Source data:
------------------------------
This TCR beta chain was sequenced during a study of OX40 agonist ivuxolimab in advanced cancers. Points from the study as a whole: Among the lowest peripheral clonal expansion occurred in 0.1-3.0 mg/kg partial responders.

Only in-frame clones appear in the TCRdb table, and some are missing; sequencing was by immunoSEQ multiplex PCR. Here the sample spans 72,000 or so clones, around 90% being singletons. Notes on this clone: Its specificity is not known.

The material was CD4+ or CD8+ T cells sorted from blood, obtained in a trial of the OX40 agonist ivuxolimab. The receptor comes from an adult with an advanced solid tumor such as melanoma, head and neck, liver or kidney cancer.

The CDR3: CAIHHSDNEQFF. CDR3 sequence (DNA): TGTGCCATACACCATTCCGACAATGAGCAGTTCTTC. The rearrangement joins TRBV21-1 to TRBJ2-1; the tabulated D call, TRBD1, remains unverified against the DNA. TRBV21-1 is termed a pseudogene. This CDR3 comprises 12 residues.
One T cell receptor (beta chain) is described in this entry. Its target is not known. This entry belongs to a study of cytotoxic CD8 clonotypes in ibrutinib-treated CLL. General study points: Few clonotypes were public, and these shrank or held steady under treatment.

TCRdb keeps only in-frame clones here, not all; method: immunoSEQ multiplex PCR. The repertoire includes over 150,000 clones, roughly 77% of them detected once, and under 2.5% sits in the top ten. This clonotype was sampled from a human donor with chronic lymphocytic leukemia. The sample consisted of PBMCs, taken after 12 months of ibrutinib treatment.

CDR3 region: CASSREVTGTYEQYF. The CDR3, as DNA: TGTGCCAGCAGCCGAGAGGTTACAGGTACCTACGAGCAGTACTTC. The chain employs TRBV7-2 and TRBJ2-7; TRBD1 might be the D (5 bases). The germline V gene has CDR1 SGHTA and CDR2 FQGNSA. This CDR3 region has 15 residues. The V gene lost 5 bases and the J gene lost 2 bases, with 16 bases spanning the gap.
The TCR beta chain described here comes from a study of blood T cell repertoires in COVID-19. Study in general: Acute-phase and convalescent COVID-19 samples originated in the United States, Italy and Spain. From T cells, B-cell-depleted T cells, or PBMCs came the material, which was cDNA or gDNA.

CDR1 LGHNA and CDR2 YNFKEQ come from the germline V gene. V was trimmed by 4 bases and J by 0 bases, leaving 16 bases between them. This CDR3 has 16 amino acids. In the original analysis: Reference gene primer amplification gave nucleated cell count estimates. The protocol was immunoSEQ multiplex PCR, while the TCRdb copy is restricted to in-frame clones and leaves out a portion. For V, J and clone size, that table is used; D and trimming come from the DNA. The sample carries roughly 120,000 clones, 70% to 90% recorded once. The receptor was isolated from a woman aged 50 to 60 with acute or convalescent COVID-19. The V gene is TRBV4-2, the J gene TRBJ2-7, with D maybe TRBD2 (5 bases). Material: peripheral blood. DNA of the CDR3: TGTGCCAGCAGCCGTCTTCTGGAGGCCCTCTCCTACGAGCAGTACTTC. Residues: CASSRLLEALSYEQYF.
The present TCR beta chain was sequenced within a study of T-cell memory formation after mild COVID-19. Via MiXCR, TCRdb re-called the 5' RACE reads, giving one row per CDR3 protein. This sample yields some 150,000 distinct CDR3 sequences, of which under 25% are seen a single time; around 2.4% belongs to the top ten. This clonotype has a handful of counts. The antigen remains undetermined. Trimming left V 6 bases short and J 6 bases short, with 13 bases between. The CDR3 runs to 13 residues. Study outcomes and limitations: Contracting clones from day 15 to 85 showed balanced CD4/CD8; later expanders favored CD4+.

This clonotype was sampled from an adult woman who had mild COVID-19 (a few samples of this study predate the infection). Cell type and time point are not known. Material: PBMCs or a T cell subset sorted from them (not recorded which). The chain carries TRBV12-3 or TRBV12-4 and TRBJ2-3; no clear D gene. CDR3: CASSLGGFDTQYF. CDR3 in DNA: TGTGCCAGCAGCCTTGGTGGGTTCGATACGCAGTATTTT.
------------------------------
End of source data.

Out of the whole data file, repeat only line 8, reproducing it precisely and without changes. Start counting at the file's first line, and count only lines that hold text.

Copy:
The TCR beta chain described here comes from a study of blood T cell repertoires in COVID-19. Study in general: Acute-phase and convalescent COVID-19 samples originated in the United States, Italy and Spain. From T cells, B-cell-depleted T cells, or PBMCs came the material, which was cDNA or gDNA.